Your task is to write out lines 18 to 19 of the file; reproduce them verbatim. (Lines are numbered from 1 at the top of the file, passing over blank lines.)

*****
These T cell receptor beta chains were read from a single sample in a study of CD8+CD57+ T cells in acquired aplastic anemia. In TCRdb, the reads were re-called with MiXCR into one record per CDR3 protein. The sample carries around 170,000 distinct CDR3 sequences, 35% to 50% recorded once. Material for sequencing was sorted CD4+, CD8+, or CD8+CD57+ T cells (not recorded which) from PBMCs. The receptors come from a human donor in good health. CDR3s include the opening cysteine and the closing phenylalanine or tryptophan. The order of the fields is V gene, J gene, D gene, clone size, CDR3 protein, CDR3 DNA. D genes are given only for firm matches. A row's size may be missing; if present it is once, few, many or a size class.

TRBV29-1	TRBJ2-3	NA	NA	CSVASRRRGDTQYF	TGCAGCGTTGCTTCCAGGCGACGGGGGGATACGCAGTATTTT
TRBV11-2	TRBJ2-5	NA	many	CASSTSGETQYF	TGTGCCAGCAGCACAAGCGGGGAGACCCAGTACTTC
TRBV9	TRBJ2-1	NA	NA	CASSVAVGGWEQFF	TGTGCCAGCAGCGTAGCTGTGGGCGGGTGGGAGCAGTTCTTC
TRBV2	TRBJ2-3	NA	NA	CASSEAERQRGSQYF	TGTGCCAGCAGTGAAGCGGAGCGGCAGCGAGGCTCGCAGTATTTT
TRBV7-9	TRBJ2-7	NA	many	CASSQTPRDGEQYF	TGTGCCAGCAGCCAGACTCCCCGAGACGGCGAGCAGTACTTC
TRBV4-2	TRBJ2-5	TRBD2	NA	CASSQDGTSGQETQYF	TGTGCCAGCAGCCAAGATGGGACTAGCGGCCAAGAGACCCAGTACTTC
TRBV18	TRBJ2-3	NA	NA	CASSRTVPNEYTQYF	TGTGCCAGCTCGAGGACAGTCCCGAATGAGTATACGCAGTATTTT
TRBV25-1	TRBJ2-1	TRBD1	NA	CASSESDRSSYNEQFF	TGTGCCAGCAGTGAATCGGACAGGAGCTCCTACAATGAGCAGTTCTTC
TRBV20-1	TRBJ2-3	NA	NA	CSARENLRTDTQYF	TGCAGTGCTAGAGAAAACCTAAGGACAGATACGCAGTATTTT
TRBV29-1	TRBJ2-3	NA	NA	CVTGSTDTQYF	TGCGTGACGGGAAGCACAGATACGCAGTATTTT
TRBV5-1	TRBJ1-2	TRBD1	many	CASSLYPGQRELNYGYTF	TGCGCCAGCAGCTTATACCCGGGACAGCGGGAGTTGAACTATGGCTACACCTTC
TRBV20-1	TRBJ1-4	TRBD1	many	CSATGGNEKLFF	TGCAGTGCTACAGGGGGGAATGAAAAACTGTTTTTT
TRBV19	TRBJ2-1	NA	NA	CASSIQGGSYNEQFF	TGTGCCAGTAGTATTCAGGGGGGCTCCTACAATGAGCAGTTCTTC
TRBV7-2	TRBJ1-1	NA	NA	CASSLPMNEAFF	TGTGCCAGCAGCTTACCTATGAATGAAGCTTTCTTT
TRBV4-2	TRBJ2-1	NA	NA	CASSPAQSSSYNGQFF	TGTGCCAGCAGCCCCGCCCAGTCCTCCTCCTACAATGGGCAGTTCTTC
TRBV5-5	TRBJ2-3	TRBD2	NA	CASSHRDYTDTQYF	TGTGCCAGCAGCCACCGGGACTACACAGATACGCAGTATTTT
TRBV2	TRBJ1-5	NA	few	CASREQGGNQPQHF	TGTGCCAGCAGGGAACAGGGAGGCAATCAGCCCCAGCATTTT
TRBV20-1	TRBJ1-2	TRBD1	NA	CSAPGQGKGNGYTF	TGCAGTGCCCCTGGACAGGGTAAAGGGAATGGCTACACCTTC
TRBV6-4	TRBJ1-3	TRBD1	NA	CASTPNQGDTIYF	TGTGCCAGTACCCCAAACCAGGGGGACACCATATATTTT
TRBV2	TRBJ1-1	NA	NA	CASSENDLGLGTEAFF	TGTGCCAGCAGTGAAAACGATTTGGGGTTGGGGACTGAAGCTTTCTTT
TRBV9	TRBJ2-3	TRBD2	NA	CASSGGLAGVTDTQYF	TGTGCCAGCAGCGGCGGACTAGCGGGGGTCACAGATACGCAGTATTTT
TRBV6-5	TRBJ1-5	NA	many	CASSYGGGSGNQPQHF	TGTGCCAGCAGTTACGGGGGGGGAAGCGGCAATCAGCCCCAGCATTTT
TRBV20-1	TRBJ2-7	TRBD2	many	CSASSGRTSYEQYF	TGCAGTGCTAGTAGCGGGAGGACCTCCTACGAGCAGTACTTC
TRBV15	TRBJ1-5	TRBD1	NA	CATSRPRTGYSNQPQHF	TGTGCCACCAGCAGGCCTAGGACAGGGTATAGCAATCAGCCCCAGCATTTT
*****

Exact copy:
TRBV2	TRBJ1-5	NA	few	CASREQGGNQPQHF	TGTGCCAGCAGGGAACAGGGAGGCAATCAGCCCCAGCATTTT
TRBV20-1	TRBJ1-2	TRBD1	NA	CSAPGQGKGNGYTF	TGCAGTGCCCCTGGACAGGGTAAAGGGAATGGCTACACCTTC